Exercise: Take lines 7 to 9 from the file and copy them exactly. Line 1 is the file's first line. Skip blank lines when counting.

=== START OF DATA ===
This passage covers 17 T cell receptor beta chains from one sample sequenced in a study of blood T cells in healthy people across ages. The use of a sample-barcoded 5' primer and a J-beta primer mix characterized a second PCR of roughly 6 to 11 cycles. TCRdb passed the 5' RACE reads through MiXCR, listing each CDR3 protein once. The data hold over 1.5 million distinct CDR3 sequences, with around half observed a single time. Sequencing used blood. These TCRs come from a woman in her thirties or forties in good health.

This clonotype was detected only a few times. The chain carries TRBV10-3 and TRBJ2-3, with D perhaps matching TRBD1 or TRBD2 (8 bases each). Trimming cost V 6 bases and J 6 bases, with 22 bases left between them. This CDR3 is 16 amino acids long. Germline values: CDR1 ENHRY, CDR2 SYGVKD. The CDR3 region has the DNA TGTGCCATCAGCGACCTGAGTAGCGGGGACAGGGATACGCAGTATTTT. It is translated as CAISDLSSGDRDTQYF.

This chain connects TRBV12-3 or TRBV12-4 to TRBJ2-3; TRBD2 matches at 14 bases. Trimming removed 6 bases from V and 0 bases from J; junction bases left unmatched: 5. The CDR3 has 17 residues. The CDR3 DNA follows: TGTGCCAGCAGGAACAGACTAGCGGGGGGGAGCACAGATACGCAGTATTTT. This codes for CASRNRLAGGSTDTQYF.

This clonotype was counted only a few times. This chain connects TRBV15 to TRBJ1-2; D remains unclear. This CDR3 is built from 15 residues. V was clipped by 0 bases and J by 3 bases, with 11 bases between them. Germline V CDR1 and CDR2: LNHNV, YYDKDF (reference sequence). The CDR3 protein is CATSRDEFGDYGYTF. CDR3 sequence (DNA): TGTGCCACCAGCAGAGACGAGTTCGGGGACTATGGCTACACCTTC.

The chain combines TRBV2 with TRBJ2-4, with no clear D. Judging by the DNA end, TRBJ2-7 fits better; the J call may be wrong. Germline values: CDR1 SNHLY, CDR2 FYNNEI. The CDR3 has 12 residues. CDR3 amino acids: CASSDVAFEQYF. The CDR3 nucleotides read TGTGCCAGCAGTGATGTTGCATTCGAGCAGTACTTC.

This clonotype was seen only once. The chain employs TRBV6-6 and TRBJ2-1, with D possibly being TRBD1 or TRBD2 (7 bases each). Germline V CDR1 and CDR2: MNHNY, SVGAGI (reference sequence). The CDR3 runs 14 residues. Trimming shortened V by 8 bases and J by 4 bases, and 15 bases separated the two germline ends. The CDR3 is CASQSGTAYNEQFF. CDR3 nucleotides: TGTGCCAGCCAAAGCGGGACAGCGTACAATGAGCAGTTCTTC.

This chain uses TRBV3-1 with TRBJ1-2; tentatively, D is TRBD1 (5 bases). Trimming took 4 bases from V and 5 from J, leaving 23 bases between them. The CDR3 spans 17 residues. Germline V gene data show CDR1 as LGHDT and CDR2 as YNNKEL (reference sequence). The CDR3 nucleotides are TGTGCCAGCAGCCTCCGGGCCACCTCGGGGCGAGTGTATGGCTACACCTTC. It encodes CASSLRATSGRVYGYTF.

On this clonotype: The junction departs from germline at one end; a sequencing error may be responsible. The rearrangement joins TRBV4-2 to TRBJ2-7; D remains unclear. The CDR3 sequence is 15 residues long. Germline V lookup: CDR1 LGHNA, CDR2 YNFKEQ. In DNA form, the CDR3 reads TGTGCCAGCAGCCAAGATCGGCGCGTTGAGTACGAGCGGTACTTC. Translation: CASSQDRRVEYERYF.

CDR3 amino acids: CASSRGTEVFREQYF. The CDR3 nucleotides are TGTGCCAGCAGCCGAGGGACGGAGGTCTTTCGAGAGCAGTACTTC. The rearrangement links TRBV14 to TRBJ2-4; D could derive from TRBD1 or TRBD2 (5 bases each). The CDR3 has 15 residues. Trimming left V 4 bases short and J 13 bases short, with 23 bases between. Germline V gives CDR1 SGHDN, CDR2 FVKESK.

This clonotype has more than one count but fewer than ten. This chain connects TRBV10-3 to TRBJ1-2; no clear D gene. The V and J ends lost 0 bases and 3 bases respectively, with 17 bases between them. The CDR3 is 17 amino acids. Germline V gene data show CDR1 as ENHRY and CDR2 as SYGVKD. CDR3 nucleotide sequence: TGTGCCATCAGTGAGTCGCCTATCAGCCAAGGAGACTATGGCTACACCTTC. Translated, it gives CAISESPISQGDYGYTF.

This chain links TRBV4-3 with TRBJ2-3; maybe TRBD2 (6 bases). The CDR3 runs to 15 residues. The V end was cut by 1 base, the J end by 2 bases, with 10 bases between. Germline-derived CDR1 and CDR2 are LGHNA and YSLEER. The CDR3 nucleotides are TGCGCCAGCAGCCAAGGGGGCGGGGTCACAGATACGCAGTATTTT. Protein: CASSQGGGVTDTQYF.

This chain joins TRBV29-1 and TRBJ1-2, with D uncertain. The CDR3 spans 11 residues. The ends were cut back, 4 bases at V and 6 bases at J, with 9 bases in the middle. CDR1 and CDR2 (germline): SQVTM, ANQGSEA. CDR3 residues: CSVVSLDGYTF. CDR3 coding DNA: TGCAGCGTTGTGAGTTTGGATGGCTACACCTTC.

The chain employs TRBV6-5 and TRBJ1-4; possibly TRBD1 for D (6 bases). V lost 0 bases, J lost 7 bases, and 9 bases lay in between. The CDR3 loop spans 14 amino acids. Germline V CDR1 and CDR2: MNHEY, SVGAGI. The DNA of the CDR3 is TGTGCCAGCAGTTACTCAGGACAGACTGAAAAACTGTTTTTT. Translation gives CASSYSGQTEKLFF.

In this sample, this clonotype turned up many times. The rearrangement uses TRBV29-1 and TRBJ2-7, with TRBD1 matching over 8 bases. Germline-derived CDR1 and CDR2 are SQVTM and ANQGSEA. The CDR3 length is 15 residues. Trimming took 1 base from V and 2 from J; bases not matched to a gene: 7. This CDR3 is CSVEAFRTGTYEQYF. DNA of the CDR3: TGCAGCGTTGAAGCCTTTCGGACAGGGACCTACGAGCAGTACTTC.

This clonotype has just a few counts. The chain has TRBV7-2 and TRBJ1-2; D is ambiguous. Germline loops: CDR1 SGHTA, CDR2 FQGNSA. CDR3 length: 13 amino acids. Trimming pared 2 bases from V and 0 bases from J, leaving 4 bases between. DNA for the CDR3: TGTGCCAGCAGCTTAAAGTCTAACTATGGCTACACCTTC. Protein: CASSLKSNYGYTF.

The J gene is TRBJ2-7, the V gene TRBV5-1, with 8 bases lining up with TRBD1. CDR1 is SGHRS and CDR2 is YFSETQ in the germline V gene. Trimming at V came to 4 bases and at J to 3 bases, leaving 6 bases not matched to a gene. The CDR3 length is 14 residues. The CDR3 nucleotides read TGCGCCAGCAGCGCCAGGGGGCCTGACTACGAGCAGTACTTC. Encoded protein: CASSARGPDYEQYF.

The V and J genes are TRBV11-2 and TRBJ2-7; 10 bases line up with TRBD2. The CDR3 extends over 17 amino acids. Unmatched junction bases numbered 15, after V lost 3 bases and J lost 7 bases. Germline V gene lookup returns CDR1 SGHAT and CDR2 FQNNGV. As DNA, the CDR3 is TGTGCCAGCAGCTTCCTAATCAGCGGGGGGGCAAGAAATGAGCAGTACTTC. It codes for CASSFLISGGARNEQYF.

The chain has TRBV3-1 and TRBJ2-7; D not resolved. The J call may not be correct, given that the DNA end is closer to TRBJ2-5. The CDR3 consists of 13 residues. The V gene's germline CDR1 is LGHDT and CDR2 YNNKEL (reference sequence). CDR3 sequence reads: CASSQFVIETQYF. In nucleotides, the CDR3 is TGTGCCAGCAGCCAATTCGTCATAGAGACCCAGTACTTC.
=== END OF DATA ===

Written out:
This chain uses TRBV3-1 with TRBJ1-2; tentatively, D is TRBD1 (5 bases). Trimming took 4 bases from V and 5 from J, leaving 23 bases between them. The CDR3 spans 17 residues. Germline V gene data show CDR1 as LGHDT and CDR2 as YNNKEL (reference sequence). The CDR3 nucleotides are TGTGCCAGCAGCCTCCGGGCCACCTCGGGGCGAGTGTATGGCTACACCTTC. It encodes CASSLRATSGRVYGYTF.

On this clonotype: The junction departs from germline at one end; a sequencing error may be responsible. The rearrangement joins TRBV4-2 to TRBJ2-7; D remains unclear. The CDR3 sequence is 15 residues long. Germline V lookup: CDR1 LGHNA, CDR2 YNFKEQ. In DNA form, the CDR3 reads TGTGCCAGCAGCCAAGATCGGCGCGTTGAGTACGAGCGGTACTTC. Translation: CASSQDRRVEYERYF.

CDR3 amino acids: CASSRGTEVFREQYF. The CDR3 nucleotides are TGTGCCAGCAGCCGAGGGACGGAGGTCTTTCGAGAGCAGTACTTC. The rearrangement links TRBV14 to TRBJ2-4; D could derive from TRBD1 or TRBD2 (5 bases each). The CDR3 has 15 residues. Trimming left V 4 bases short and J 13 bases short, with 23 bases between. Germline V gives CDR1 SGHDN, CDR2 FVKESK.